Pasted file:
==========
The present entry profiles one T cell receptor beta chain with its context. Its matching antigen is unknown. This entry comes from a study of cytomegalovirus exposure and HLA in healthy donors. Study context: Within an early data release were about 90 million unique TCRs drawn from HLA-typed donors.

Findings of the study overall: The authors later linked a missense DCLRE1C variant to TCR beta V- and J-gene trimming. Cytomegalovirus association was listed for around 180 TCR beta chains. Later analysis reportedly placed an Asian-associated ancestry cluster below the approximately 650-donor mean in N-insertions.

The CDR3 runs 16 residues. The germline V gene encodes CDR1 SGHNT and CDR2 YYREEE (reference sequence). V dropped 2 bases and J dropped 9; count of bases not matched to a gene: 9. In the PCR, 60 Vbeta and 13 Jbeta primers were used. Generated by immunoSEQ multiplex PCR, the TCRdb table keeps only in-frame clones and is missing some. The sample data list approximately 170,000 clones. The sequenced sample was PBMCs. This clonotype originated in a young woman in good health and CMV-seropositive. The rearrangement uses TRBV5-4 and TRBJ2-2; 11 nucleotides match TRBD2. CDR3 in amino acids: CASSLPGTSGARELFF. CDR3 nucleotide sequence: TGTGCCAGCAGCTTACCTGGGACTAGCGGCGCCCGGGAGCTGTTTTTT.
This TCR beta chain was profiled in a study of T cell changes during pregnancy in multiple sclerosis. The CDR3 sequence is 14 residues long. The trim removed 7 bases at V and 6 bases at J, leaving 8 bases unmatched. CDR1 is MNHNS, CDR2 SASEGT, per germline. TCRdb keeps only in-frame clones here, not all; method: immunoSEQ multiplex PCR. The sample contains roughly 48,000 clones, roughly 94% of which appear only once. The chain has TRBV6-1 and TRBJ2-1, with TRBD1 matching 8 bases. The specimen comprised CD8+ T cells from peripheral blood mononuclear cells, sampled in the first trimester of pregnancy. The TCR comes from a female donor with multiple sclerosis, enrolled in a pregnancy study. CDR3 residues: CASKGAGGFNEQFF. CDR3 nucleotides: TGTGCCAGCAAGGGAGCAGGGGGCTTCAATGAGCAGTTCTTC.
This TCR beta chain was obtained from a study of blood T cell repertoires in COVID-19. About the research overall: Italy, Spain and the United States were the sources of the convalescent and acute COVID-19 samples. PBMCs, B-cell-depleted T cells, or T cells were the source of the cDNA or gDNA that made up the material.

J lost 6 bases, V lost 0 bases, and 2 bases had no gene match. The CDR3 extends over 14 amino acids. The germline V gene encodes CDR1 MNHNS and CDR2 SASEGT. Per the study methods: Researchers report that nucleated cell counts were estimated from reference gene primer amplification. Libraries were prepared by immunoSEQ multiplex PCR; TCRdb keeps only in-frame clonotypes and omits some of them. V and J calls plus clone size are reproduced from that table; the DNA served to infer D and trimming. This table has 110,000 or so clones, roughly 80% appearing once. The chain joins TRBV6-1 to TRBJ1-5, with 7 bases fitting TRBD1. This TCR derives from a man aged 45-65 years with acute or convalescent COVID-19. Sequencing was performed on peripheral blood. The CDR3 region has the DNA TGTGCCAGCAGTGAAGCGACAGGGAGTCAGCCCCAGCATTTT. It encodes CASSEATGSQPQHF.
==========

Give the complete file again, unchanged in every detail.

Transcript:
The present entry profiles one T cell receptor beta chain with its context. Its matching antigen is unknown. This entry comes from a study of cytomegalovirus exposure and HLA in healthy donors. Study context: Within an early data release were about 90 million unique TCRs drawn from HLA-typed donors.

Findings of the study overall: The authors later linked a missense DCLRE1C variant to TCR beta V- and J-gene trimming. Cytomegalovirus association was listed for around 180 TCR beta chains. Later analysis reportedly placed an Asian-associated ancestry cluster below the approximately 650-donor mean in N-insertions.

The CDR3 runs 16 residues. The germline V gene encodes CDR1 SGHNT and CDR2 YYREEE (reference sequence). V dropped 2 bases and J dropped 9; count of bases not matched to a gene: 9. In the PCR, 60 Vbeta and 13 Jbeta primers were used. Generated by immunoSEQ multiplex PCR, the TCRdb table keeps only in-frame clones and is missing some. The sample data list approximately 170,000 clones. The sequenced sample was PBMCs. This clonotype originated in a young woman in good health and CMV-seropositive. The rearrangement uses TRBV5-4 and TRBJ2-2; 11 nucleotides match TRBD2. CDR3 in amino acids: CASSLPGTSGARELFF. CDR3 nucleotide sequence: TGTGCCAGCAGCTTACCTGGGACTAGCGGCGCCCGGGAGCTGTTTTTT.
This TCR beta chain was profiled in a study of T cell changes during pregnancy in multiple sclerosis. The CDR3 sequence is 14 residues long. The trim removed 7 bases at V and 6 bases at J, leaving 8 bases unmatched. CDR1 is MNHNS, CDR2 SASEGT, per germline. TCRdb keeps only in-frame clones here, not all; method: immunoSEQ multiplex PCR. The sample contains roughly 48,000 clones, roughly 94% of which appear only once. The chain has TRBV6-1 and TRBJ2-1, with TRBD1 matching 8 bases. The specimen comprised CD8+ T cells from peripheral blood mononuclear cells, sampled in the first trimester of pregnancy. The TCR comes from a female donor with multiple sclerosis, enrolled in a pregnancy study. CDR3 residues: CASKGAGGFNEQFF. CDR3 nucleotides: TGTGCCAGCAAGGGAGCAGGGGGCTTCAATGAGCAGTTCTTC.
This TCR beta chain was obtained from a study of blood T cell repertoires in COVID-19. About the research overall: Italy, Spain and the United States were the sources of the convalescent and acute COVID-19 samples. PBMCs, B-cell-depleted T cells, or T cells were the source of the cDNA or gDNA that made up the material.

J lost 6 bases, V lost 0 bases, and 2 bases had no gene match. The CDR3 extends over 14 amino acids. The germline V gene encodes CDR1 MNHNS and CDR2 SASEGT. Per the study methods: Researchers report that nucleated cell counts were estimated from reference gene primer amplification. Libraries were prepared by immunoSEQ multiplex PCR; TCRdb keeps only in-frame clonotypes and omits some of them. V and J calls plus clone size are reproduced from that table; the DNA served to infer D and trimming. This table has 110,000 or so clones, roughly 80% appearing once. The chain joins TRBV6-1 to TRBJ1-5, with 7 bases fitting TRBD1. This TCR derives from a man aged 45-65 years with acute or convalescent COVID-19. Sequencing was performed on peripheral blood. The CDR3 region has the DNA TGTGCCAGCAGTGAAGCGACAGGGAGTCAGCCCCAGCATTTT. It encodes CASSEATGSQPQHF.